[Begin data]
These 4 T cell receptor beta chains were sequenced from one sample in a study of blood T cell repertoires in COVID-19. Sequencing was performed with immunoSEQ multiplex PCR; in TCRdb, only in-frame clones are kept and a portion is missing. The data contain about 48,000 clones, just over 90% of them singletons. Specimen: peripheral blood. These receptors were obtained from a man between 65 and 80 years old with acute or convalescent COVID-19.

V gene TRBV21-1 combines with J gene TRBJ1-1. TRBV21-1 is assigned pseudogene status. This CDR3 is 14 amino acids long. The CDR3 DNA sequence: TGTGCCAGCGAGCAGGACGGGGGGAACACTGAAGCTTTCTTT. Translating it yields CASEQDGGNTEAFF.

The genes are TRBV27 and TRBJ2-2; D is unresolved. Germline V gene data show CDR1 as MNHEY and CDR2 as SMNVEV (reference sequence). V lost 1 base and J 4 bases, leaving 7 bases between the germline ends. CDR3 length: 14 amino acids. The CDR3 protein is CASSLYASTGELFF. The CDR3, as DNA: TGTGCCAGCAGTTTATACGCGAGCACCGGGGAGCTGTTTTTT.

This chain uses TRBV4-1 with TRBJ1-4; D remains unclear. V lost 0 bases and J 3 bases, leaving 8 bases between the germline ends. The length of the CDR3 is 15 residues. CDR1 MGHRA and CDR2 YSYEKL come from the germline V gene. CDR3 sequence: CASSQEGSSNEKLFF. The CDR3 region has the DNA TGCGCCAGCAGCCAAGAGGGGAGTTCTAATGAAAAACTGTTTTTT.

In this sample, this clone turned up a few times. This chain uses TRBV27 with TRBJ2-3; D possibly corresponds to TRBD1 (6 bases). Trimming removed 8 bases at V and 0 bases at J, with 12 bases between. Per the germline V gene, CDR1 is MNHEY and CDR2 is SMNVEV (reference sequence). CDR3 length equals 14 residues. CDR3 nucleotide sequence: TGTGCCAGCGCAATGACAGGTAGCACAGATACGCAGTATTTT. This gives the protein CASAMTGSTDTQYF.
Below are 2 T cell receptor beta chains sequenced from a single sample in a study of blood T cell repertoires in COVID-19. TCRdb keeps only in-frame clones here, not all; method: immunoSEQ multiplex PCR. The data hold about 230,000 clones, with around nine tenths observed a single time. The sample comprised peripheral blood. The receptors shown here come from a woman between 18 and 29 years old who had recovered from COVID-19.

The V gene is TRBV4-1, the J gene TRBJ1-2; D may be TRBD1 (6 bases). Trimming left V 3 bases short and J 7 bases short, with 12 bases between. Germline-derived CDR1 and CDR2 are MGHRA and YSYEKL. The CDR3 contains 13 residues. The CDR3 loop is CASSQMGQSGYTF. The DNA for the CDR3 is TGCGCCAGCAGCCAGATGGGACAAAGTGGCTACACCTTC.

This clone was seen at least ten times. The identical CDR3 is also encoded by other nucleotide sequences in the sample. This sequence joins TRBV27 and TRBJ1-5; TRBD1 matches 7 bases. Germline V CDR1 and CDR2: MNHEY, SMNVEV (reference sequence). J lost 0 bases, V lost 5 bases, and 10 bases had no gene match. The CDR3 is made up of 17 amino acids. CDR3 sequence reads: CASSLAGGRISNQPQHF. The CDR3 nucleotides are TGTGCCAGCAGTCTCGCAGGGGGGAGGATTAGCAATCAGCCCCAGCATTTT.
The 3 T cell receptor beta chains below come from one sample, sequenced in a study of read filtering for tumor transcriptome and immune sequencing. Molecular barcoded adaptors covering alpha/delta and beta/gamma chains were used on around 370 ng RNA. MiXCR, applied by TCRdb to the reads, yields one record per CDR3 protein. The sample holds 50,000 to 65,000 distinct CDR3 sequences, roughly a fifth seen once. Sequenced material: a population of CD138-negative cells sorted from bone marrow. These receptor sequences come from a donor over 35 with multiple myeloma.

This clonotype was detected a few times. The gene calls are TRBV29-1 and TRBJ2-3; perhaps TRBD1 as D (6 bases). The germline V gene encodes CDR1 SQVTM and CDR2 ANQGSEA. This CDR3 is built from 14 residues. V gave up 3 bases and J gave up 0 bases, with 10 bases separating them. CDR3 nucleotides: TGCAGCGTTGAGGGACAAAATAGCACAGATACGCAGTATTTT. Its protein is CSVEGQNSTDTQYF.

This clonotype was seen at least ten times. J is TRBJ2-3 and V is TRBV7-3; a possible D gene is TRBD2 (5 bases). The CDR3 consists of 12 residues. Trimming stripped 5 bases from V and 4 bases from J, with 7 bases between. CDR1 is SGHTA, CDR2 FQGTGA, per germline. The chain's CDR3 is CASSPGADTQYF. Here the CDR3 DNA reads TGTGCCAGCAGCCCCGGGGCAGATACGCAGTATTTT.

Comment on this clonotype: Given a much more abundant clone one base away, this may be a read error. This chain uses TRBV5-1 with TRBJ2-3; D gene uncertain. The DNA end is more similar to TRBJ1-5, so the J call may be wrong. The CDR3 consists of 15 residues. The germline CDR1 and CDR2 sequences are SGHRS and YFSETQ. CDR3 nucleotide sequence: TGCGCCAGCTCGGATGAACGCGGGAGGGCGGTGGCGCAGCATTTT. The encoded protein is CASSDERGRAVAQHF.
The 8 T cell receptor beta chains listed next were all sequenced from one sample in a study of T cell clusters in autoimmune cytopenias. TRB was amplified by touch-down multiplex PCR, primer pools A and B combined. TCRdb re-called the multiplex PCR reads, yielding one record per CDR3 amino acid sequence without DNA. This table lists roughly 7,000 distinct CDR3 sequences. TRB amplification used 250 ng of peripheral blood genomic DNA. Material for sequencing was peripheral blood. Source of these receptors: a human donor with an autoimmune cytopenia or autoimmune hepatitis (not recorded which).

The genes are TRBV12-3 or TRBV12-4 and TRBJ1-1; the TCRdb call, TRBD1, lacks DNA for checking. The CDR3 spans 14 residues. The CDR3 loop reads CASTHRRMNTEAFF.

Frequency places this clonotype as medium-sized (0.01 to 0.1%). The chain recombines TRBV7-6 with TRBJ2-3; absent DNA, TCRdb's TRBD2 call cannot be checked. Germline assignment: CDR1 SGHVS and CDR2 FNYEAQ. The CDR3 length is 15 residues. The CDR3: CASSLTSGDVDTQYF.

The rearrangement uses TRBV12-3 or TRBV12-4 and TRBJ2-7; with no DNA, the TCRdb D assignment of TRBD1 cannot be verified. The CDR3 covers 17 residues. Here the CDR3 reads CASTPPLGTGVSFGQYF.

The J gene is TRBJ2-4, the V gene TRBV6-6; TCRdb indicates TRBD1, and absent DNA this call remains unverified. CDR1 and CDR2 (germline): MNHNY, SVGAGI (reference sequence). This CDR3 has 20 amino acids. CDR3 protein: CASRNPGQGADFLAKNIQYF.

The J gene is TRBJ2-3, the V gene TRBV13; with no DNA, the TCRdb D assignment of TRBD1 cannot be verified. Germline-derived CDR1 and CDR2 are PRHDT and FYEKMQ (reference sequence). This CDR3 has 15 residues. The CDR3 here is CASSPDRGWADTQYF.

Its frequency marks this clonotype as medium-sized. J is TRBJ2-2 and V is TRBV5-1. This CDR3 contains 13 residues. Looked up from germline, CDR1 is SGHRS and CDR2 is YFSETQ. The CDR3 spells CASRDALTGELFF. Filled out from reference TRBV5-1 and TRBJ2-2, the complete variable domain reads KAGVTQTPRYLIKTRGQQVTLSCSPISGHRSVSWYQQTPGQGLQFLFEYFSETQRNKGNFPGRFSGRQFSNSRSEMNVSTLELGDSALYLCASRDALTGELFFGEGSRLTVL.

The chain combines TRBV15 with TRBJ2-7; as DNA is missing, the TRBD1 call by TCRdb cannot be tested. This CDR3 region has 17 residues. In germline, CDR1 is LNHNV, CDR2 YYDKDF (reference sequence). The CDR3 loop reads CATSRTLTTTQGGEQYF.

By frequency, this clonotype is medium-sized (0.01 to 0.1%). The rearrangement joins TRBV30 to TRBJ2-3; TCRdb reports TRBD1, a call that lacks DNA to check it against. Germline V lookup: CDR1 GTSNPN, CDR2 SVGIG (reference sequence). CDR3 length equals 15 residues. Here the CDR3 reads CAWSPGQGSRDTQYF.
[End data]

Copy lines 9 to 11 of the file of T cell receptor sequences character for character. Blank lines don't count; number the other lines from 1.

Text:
The 3 T cell receptor beta chains below come from one sample, sequenced in a study of read filtering for tumor transcriptome and immune sequencing. Molecular barcoded adaptors covering alpha/delta and beta/gamma chains were used on around 370 ng RNA. MiXCR, applied by TCRdb to the reads, yields one record per CDR3 protein. The sample holds 50,000 to 65,000 distinct CDR3 sequences, roughly a fifth seen once. Sequenced material: a population of CD138-negative cells sorted from bone marrow. These receptor sequences come from a donor over 35 with multiple myeloma.

This clonotype was detected a few times. The gene calls are TRBV29-1 and TRBJ2-3; perhaps TRBD1 as D (6 bases). The germline V gene encodes CDR1 SQVTM and CDR2 ANQGSEA. This CDR3 is built from 14 residues. V gave up 3 bases and J gave up 0 bases, with 10 bases separating them. CDR3 nucleotides: TGCAGCGTTGAGGGACAAAATAGCACAGATACGCAGTATTTT. Its protein is CSVEGQNSTDTQYF.

This clonotype was seen at least ten times. J is TRBJ2-3 and V is TRBV7-3; a possible D gene is TRBD2 (5 bases). The CDR3 consists of 12 residues. Trimming stripped 5 bases from V and 4 bases from J, with 7 bases between. CDR1 is SGHTA, CDR2 FQGTGA, per germline. The chain's CDR3 is CASSPGADTQYF. Here the CDR3 DNA reads TGTGCCAGCAGCCCCGGGGCAGATACGCAGTATTTT.